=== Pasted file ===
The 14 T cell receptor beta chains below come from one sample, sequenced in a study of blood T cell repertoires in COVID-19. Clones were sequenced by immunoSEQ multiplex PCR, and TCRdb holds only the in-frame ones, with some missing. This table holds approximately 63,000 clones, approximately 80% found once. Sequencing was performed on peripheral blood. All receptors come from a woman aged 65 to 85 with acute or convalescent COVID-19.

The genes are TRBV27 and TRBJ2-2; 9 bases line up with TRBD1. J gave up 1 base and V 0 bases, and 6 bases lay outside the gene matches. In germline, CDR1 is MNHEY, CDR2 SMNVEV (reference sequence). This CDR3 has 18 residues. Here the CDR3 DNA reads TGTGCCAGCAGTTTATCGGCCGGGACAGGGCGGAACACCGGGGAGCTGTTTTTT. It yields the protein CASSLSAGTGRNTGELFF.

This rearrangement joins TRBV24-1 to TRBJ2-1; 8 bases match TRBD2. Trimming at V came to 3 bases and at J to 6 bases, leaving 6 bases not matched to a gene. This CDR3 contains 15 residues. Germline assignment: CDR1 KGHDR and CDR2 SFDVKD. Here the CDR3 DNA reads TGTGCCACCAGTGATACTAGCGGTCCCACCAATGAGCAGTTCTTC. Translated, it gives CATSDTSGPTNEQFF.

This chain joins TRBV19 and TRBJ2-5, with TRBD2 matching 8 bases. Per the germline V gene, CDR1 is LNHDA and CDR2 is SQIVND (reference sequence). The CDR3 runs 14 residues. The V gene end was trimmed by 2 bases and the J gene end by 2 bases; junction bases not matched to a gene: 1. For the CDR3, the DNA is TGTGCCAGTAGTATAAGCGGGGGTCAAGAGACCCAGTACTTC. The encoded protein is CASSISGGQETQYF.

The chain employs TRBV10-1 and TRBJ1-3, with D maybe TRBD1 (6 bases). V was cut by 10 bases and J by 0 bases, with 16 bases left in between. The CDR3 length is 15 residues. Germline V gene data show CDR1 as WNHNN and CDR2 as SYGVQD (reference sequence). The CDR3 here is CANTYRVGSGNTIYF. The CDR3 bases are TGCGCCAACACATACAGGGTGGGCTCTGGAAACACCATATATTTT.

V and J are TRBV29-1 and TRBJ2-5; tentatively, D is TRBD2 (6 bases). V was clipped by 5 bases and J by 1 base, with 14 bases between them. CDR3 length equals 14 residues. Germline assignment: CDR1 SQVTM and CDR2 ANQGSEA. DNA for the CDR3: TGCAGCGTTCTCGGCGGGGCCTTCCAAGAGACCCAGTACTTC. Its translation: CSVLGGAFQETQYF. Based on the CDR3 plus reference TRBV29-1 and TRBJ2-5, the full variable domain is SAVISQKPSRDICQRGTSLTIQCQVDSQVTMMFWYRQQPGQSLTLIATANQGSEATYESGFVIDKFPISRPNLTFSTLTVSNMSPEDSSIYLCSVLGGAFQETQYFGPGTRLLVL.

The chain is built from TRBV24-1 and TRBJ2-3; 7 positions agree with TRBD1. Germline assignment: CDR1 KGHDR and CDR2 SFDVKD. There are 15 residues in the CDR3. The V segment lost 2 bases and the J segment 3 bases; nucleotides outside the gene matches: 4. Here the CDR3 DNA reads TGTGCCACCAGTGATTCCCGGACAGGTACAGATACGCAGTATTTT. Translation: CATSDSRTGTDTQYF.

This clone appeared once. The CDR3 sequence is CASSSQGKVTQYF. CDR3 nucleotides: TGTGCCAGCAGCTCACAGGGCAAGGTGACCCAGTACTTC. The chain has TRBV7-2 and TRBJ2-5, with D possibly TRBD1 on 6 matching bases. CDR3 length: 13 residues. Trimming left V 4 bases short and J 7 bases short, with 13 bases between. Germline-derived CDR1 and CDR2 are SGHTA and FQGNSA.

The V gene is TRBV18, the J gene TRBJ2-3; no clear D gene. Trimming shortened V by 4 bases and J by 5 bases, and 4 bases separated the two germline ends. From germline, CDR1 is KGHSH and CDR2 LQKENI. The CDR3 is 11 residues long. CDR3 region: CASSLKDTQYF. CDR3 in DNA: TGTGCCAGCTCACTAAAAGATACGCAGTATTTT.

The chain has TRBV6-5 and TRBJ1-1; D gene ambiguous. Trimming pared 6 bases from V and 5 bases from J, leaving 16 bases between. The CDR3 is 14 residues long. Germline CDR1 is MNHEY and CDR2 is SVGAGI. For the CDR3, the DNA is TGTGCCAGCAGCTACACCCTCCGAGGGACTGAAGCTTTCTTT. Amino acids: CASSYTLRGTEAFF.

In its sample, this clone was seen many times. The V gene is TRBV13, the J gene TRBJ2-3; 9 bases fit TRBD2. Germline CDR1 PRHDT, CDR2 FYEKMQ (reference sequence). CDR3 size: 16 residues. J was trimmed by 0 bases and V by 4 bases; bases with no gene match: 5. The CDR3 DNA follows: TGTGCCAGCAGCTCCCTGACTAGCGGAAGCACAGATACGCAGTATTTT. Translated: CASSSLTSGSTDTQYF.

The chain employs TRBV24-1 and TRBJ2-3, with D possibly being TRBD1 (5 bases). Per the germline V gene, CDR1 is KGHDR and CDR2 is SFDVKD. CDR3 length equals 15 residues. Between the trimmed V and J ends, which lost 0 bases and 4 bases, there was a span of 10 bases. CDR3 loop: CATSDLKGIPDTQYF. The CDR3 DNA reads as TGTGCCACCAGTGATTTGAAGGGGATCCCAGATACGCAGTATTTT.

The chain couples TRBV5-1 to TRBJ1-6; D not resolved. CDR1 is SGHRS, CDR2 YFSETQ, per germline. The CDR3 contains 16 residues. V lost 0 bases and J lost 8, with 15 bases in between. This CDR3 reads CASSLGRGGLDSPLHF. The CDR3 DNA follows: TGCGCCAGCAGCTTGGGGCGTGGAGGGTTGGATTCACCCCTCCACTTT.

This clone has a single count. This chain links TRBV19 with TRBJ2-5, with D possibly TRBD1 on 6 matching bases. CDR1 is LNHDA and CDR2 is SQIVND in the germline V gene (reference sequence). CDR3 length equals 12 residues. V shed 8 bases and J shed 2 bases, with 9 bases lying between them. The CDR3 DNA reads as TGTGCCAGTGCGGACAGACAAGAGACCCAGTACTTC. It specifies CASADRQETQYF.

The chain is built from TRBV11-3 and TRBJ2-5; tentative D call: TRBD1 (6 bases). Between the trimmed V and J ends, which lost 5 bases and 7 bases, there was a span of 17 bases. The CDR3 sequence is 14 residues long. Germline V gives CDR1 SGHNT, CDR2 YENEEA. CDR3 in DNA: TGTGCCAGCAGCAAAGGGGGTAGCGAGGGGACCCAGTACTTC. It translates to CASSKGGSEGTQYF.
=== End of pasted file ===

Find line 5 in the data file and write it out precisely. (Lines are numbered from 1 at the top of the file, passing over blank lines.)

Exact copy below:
The chain employs TRBV10-1 and TRBJ1-3, with D maybe TRBD1 (6 bases). V was cut by 10 bases and J by 0 bases, with 16 bases left in between. The CDR3 length is 15 residues. Germline V gene data show CDR1 as WNHNN and CDR2 as SYGVQD (reference sequence). The CDR3 here is CANTYRVGSGNTIYF. The CDR3 bases are TGCGCCAACACATACAGGGTGGGCTCTGGAAACACCATATATTTT.